The number of luminaries and exceptional minds that rubbed shoulders with John von Neumann and that we meet in “The Maniac” is impressive. Of them, only one, however had the upper hand: Kurt Gödel, the developer of the theorems of incompleteness. And he did that twice: first in a conference in 1930 as he shyly expressed what soon after became his first theorem of incompleteness (namely that we can postulate within any consistent formal system an unprovable statement, in other words one that is true but can never be proven within the rules of that system); then a few weeks later when after a particularly intense period of work, von Neumann thought he held a more definitive contribution to theoretical logic than Gödel’s (namely that a complete system could never be consistent). He thought he had outsmarted Gödel … only to learn that Gödel had already come to the same conclusion himself – it became his second theorem of incompleteness – and published the results. Gödel “broke something in him”, Labatut writes. The dream of freeing mathematics from paradoxes and inconsistencies was over, and von Neumann stopped working on theoretical mathematics after that.

The novel’s title, “The Maniac”, refers to an early computer whose powerful new possibilities fascinated von Neumann. It could, however, equally describe the man itself and many others that we meet in the novel. Several of them shared a passion for chess and it is probably not surprising, although bewildering, that the Los Alamos scientists programmed an early AI chess programme for the Maniac and played against the computer when they were not working on the bomb (they had to discard the bishops from the programme to make it simpler).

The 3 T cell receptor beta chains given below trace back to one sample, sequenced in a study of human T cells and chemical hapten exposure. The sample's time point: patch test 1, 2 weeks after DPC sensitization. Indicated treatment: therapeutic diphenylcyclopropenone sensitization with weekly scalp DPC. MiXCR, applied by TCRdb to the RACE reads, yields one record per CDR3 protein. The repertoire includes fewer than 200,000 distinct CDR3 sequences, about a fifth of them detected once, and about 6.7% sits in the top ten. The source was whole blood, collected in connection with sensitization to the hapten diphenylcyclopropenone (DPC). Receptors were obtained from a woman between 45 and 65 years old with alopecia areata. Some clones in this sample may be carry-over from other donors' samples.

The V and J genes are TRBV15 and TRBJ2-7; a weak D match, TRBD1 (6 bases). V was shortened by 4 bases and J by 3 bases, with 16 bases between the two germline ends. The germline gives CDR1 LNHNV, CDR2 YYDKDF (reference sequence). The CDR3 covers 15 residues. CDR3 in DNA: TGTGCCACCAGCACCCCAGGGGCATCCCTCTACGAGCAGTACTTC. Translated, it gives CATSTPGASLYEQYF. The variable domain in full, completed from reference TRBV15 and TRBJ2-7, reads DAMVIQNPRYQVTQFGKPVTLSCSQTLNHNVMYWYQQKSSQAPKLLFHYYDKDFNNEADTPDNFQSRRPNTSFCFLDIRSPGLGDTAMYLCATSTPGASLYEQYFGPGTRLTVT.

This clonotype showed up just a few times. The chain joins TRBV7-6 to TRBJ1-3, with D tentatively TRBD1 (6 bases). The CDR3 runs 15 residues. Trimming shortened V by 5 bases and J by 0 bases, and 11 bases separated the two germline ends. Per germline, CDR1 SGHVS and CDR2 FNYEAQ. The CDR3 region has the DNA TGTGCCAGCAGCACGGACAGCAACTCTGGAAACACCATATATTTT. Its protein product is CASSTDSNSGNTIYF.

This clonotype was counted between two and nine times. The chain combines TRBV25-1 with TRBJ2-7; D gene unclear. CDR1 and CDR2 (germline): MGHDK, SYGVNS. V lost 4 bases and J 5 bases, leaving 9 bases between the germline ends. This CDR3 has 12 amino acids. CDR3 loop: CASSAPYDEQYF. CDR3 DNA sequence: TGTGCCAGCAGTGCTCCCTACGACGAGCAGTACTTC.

The understanding of advances in artificial intelligence, measured as a machine’s ability to play games and win against humans, has since flourished. The novel’s third and final part renders in breath-taking details the 2016 five-game match between Lee Sedol, the undisputed human world champion of go, and AlphaGo, the AI programme developed by DeepMind. AlphaGo won four out of the five games and in the process questioned the value of the long-developed body of knowledge of the game carefully passed down through generations of players with beautiful and mysterious proverbs like “Never try to cut bamboo joints” and “Don’t make empty triangles”. Whereas AlphaGo had digested millions of recorded human games to beat Sedol, its developers eventually realised that letting the algorithm play against itself, without the baggage of human experience, made it even stronger.

One closes Benjamin Labatut’s fascinating novel with the impression of understanding the world and dreams of the pioneers of artificial intelligence better. That is welcome as we seek to shape the future of AI to support the betterment of science worldwide.

Photo by Fey Marin on Unsplash

Skip to content